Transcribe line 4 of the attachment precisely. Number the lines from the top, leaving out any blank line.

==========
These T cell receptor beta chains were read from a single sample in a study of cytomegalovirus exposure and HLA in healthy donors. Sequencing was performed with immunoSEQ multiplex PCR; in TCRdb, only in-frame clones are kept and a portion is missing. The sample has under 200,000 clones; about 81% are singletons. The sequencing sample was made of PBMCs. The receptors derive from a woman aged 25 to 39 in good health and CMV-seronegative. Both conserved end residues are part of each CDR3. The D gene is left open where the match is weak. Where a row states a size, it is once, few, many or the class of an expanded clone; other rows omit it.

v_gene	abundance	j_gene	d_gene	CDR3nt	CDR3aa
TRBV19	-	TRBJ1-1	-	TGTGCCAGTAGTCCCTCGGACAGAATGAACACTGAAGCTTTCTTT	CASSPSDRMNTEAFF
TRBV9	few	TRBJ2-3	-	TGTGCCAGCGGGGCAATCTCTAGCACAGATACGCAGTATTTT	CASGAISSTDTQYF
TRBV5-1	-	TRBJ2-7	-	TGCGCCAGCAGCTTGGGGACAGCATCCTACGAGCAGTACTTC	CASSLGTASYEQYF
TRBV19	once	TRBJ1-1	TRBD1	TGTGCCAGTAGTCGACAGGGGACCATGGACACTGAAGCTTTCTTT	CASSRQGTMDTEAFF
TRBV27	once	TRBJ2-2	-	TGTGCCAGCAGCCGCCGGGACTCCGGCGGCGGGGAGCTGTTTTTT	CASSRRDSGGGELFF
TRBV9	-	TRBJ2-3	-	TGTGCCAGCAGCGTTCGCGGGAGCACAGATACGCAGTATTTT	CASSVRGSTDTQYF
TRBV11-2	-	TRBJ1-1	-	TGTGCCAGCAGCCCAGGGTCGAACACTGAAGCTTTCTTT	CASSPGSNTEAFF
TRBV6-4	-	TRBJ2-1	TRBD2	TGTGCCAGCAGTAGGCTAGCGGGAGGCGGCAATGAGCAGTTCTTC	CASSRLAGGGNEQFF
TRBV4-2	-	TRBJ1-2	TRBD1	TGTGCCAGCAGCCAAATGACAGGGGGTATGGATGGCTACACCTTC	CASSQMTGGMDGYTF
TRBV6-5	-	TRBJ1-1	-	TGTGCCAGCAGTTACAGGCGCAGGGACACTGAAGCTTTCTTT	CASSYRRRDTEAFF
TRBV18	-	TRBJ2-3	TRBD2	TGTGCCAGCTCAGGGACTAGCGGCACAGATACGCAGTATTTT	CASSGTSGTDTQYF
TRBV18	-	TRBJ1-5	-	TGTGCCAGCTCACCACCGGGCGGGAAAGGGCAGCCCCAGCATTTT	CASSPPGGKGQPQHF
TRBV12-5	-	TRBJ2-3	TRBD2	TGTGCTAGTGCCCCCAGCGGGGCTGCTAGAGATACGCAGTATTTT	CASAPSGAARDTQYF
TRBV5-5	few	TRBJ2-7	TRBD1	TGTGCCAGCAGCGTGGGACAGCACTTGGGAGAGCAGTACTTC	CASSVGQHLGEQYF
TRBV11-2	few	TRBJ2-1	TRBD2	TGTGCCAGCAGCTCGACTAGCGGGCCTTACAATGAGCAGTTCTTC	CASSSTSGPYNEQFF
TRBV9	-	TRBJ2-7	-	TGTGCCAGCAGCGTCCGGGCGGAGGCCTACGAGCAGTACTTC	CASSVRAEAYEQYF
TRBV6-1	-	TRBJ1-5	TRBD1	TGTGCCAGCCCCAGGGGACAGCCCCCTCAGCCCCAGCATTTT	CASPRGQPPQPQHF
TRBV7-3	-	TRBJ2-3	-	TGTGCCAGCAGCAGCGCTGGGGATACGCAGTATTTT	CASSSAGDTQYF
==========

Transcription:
TRBV9	few	TRBJ2-3	-	TGTGCCAGCGGGGCAATCTCTAGCACAGATACGCAGTATTTT	CASGAISSTDTQYF